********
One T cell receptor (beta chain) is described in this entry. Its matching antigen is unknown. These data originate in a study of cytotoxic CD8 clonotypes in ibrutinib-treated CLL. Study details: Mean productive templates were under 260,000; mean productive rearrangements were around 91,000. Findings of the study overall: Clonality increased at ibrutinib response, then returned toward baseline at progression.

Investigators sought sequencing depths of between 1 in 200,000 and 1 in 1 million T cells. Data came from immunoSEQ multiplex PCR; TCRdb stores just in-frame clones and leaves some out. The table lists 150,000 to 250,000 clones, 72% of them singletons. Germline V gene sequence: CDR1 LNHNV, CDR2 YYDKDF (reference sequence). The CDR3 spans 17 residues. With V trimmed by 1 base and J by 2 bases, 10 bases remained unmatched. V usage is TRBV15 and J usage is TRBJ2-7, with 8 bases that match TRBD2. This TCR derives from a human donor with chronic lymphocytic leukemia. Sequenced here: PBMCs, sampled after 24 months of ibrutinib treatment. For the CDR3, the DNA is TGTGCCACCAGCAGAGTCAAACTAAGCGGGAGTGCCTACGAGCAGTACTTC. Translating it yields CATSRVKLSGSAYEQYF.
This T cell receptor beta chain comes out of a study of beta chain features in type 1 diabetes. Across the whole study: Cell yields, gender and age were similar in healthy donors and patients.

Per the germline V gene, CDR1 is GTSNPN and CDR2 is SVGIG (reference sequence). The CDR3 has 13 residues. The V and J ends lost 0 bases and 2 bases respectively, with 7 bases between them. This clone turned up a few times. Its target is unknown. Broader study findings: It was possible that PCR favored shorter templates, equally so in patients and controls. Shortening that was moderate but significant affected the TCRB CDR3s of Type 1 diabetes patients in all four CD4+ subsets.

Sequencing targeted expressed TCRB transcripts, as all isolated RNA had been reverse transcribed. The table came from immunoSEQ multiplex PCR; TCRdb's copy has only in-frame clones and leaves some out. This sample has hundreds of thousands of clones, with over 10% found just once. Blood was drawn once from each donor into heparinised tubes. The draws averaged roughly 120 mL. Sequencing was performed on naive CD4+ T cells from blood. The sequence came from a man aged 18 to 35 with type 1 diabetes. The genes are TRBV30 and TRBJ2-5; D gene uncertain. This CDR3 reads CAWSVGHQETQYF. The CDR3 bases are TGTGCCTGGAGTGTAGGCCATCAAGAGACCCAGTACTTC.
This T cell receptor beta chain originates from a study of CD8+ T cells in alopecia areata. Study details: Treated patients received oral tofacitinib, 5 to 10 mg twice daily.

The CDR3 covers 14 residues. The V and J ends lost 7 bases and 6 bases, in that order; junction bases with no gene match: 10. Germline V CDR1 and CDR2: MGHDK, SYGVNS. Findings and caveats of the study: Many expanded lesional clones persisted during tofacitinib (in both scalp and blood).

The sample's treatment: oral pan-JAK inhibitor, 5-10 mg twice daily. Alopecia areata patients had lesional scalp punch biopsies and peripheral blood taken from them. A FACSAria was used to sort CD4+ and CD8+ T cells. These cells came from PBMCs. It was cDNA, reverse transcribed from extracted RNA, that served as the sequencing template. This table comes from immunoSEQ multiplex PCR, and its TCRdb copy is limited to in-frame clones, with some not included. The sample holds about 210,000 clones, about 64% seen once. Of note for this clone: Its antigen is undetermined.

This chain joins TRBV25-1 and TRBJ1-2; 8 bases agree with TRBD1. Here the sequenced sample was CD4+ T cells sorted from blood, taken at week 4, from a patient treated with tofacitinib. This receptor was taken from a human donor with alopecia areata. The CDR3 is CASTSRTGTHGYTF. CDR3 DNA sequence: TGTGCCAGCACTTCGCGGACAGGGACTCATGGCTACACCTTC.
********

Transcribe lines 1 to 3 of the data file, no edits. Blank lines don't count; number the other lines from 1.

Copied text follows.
One T cell receptor (beta chain) is described in this entry. Its matching antigen is unknown. These data originate in a study of cytotoxic CD8 clonotypes in ibrutinib-treated CLL. Study details: Mean productive templates were under 260,000; mean productive rearrangements were around 91,000. Findings of the study overall: Clonality increased at ibrutinib response, then returned toward baseline at progression.

Investigators sought sequencing depths of between 1 in 200,000 and 1 in 1 million T cells. Data came from immunoSEQ multiplex PCR; TCRdb stores just in-frame clones and leaves some out. The table lists 150,000 to 250,000 clones, 72% of them singletons. Germline V gene sequence: CDR1 LNHNV, CDR2 YYDKDF (reference sequence). The CDR3 spans 17 residues. With V trimmed by 1 base and J by 2 bases, 10 bases remained unmatched. V usage is TRBV15 and J usage is TRBJ2-7, with 8 bases that match TRBD2. This TCR derives from a human donor with chronic lymphocytic leukemia. Sequenced here: PBMCs, sampled after 24 months of ibrutinib treatment. For the CDR3, the DNA is TGTGCCACCAGCAGAGTCAAACTAAGCGGGAGTGCCTACGAGCAGTACTTC. Translating it yields CATSRVKLSGSAYEQYF.
This T cell receptor beta chain comes out of a study of beta chain features in type 1 diabetes. Across the whole study: Cell yields, gender and age were similar in healthy donors and patients.